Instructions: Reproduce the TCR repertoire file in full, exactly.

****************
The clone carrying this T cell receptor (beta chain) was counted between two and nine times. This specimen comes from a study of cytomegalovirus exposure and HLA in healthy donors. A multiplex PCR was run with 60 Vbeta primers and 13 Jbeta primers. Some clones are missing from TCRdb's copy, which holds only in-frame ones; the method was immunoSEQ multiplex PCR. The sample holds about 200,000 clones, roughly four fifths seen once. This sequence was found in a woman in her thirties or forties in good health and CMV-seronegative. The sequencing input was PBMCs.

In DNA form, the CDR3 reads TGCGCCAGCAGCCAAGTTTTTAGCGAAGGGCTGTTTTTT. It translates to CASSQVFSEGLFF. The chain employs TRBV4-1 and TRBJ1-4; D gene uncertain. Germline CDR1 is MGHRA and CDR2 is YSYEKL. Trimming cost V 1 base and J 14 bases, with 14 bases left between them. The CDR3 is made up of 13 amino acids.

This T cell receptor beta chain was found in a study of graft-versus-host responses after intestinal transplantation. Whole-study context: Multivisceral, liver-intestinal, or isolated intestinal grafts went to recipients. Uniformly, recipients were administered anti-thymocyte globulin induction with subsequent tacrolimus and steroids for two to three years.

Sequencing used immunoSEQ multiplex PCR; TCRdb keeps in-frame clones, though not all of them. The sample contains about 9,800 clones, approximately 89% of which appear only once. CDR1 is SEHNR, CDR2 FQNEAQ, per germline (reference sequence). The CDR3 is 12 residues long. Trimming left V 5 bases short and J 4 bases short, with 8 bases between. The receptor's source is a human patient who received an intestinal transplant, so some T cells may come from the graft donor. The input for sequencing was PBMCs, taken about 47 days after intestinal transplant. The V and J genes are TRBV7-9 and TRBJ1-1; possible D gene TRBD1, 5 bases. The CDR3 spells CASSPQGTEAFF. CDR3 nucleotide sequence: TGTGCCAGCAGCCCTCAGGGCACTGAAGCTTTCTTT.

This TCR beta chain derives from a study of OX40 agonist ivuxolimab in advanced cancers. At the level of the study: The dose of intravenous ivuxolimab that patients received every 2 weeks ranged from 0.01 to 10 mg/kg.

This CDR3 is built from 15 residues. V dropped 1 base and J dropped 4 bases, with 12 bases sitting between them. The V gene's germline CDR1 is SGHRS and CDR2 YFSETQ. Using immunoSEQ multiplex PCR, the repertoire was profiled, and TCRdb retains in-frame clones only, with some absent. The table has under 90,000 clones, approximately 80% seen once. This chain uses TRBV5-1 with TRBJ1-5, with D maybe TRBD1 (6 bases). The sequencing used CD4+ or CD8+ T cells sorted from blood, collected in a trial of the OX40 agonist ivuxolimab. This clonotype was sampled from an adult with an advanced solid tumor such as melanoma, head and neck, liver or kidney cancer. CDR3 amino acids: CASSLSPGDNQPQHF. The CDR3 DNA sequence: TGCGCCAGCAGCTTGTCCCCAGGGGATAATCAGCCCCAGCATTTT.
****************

The clone carrying this T cell receptor (beta chain) was counted between two and nine times. This specimen comes from a study of cytomegalovirus exposure and HLA in healthy donors. A multiplex PCR was run with 60 Vbeta primers and 13 Jbeta primers. Some clones are missing from TCRdb's copy, which holds only in-frame ones; the method was immunoSEQ multiplex PCR. The sample holds about 200,000 clones, roughly four fifths seen once. This sequence was found in a woman in her thirties or forties in good health and CMV-seronegative. The sequencing input was PBMCs.

In DNA form, the CDR3 reads TGCGCCAGCAGCCAAGTTTTTAGCGAAGGGCTGTTTTTT. It translates to CASSQVFSEGLFF. The chain employs TRBV4-1 and TRBJ1-4; D gene uncertain. Germline CDR1 is MGHRA and CDR2 is YSYEKL. Trimming cost V 1 base and J 14 bases, with 14 bases left between them. The CDR3 is made up of 13 amino acids.

This T cell receptor beta chain was found in a study of graft-versus-host responses after intestinal transplantation. Whole-study context: Multivisceral, liver-intestinal, or isolated intestinal grafts went to recipients. Uniformly, recipients were administered anti-thymocyte globulin induction with subsequent tacrolimus and steroids for two to three years.

Sequencing used immunoSEQ multiplex PCR; TCRdb keeps in-frame clones, though not all of them. The sample contains about 9,800 clones, approximately 89% of which appear only once. CDR1 is SEHNR, CDR2 FQNEAQ, per germline (reference sequence). The CDR3 is 12 residues long. Trimming left V 5 bases short and J 4 bases short, with 8 bases between. The receptor's source is a human patient who received an intestinal transplant, so some T cells may come from the graft donor. The input for sequencing was PBMCs, taken about 47 days after intestinal transplant. The V and J genes are TRBV7-9 and TRBJ1-1; possible D gene TRBD1, 5 bases. The CDR3 spells CASSPQGTEAFF. CDR3 nucleotide sequence: TGTGCCAGCAGCCCTCAGGGCACTGAAGCTTTCTTT.

This TCR beta chain derives from a study of OX40 agonist ivuxolimab in advanced cancers. At the level of the study: The dose of intravenous ivuxolimab that patients received every 2 weeks ranged from 0.01 to 10 mg/kg.

This CDR3 is built from 15 residues. V dropped 1 base and J dropped 4 bases, with 12 bases sitting between them. The V gene's germline CDR1 is SGHRS and CDR2 YFSETQ. Using immunoSEQ multiplex PCR, the repertoire was profiled, and TCRdb retains in-frame clones only, with some absent. The table has under 90,000 clones, approximately 80% seen once. This chain uses TRBV5-1 with TRBJ1-5, with D maybe TRBD1 (6 bases). The sequencing used CD4+ or CD8+ T cells sorted from blood, collected in a trial of the OX40 agonist ivuxolimab. This clonotype was sampled from an adult with an advanced solid tumor such as melanoma, head and neck, liver or kidney cancer. CDR3 amino acids: CASSLSPGDNQPQHF. The CDR3 DNA sequence: TGCGCCAGCAGCTTGTCCCCAGGGGATAATCAGCCCCAGCATTTT.